While it provided some interesting information about getting your kids in the habit of earning their own money early and understanding accountability, the rest of it was a testament to how you should raise your kids, without having much to do with family economics. For instance, TV's in the household: bad. Videogames: the worst. What does that have to do with finances? Especially if a child manages to save up their funds and by them for their own use? I also thought that holding off on a child g While it provided some interesting information about getting your kids in the habit of earning their own money early and understanding accountability, the rest of it was a testament to how you should raise your kids, without having much to do with family economics. For instance, TV's in the household: bad. Videogames: the worst. What does that have to do with finances? Especially if a child manages to save up their funds and by them for their own use? I also thought that holding off on a child getting their Driver's License is not a realistic expectation for all areas. Where I live (a rural area with a half hour drive to any civilization), it would not have been feasible to say "OK, go get a job, but you will have to walk to it, or a parent who works full-time will somehow have to rearrange their schedule in order to take you to and from work..." Yeah, that wouldn't fly. In this area, a license is a pre-req to getting and keeping a job. Also, when mentioning part-time work schedules, they said it was unacceptable for their child to have to work during the supper hour. They had their kids talk to the managers about how they absolutely could not work when they should have been at home, having supper with their family... And that manager didn't fire them because...? Oh well, all that aside, I would recommend looking elsewhere for a helpful book on family economics.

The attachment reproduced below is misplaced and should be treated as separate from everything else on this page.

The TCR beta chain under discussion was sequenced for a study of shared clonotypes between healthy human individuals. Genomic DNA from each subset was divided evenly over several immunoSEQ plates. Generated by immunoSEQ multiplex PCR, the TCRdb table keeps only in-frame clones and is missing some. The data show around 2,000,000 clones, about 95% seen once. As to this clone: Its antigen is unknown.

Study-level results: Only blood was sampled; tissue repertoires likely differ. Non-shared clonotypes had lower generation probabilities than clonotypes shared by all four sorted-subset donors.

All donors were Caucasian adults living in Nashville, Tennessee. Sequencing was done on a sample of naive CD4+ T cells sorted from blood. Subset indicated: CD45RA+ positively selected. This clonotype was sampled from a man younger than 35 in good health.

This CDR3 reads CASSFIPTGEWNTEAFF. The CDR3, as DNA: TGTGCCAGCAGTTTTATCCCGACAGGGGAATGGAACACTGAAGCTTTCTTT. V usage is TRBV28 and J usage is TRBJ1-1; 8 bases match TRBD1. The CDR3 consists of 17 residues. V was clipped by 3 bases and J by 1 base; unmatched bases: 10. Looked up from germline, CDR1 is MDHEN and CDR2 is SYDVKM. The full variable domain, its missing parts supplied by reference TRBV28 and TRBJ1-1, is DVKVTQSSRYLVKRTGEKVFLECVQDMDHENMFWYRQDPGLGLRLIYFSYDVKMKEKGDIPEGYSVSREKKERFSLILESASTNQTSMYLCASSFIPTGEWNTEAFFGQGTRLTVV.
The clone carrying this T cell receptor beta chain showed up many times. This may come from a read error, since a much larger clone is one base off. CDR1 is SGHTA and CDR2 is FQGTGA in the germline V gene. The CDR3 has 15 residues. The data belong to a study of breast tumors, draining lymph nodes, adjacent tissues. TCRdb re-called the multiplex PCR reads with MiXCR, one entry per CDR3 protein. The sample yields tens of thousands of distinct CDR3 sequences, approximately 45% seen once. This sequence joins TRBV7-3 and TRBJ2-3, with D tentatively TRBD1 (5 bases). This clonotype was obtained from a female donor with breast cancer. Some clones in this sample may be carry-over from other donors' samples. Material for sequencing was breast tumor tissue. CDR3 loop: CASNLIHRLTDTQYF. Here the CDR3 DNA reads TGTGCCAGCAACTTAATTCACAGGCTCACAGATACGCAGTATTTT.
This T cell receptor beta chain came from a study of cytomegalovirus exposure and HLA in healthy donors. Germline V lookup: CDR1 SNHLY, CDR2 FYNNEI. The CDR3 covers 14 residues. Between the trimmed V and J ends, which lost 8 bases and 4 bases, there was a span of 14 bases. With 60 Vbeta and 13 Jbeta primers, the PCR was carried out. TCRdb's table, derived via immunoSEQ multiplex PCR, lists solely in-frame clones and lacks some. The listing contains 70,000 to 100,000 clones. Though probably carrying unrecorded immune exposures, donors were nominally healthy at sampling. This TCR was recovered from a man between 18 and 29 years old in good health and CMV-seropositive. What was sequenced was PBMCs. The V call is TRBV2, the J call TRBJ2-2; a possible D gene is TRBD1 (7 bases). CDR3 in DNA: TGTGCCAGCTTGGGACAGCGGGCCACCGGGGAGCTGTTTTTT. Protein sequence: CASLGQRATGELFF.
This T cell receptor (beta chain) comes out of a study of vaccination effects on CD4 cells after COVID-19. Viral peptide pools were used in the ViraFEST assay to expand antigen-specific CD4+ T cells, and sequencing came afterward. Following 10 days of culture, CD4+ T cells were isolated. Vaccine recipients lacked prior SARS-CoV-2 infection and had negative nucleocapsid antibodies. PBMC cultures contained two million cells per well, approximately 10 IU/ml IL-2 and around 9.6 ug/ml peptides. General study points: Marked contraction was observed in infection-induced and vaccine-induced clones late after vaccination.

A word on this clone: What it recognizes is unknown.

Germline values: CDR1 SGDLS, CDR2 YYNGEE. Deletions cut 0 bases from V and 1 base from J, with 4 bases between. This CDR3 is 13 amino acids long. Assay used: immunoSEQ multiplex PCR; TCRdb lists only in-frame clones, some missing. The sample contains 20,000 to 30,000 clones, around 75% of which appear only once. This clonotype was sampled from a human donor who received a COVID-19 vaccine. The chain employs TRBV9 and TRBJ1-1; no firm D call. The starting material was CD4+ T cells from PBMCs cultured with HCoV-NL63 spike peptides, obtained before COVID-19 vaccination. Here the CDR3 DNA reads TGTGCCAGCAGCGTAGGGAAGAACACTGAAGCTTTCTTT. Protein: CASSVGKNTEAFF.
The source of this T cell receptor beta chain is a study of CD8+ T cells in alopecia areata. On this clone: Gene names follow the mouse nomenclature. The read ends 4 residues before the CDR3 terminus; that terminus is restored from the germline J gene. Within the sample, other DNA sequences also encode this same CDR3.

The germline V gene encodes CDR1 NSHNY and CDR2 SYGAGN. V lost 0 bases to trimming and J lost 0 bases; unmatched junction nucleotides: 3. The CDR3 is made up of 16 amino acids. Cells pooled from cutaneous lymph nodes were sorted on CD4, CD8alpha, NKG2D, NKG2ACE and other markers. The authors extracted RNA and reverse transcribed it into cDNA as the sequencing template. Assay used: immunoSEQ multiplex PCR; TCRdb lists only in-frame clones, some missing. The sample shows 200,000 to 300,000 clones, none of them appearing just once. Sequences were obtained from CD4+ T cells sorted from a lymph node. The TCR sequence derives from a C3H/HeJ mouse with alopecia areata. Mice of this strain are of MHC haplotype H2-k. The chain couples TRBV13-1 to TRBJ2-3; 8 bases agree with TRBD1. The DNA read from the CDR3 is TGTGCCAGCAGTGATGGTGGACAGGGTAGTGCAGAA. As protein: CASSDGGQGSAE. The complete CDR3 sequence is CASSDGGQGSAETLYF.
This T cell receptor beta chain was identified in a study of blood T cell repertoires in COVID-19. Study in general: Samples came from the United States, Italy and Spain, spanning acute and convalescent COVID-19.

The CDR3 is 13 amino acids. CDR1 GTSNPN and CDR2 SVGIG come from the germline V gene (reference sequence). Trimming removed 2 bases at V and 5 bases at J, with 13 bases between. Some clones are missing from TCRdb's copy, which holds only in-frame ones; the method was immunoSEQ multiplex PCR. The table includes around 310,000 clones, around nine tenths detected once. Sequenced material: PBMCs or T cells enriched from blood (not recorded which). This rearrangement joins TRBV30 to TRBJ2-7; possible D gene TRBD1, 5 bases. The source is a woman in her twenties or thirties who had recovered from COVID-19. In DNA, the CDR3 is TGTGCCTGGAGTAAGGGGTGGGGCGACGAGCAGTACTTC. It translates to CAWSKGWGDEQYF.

4. 5 out of 5

    Elle

    I thought this book was amazing and I will definitely purchase it for my own bookshelf, rather than just leave it at the one read from the library. I have two children, 8 and 11, and the practicality and understanding from experts who "get it". Additionally, despite mentioning their faith, they made no attempts to push it on someone, preferring to keep to the important part of the book: raising children to be financially independent and strong. I thought this book was amazing and I will definitely purchase it for my own bookshelf, rather than just leave it at the one read from the library. I have two children, 8 and 11, and the practicality and understanding from experts who "get it". Additionally, despite mentioning their faith, they made no attempts to push it on someone, preferring to keep to the important part of the book: raising children to be financially independent and strong.

  5. 4 out of 5

    Suzanne

    This book provided an interesting approach to allowance, and I wish I could give it 4 stars for that, but it also has a lot of stuff about topics that are only tangentially related to money management. This made it a lot longer than it needed to be. It is more like a parenting book from a money perspective.

  6. 4 out of 5

    Joi Grady

    Seemed like I'd read most of this information before, but I liked the idea of the point system and payday. Seemed like I'd read most of this information before, but I liked the idea of the point system and payday.

  7. 4 out of 5

    Jennifer Wilson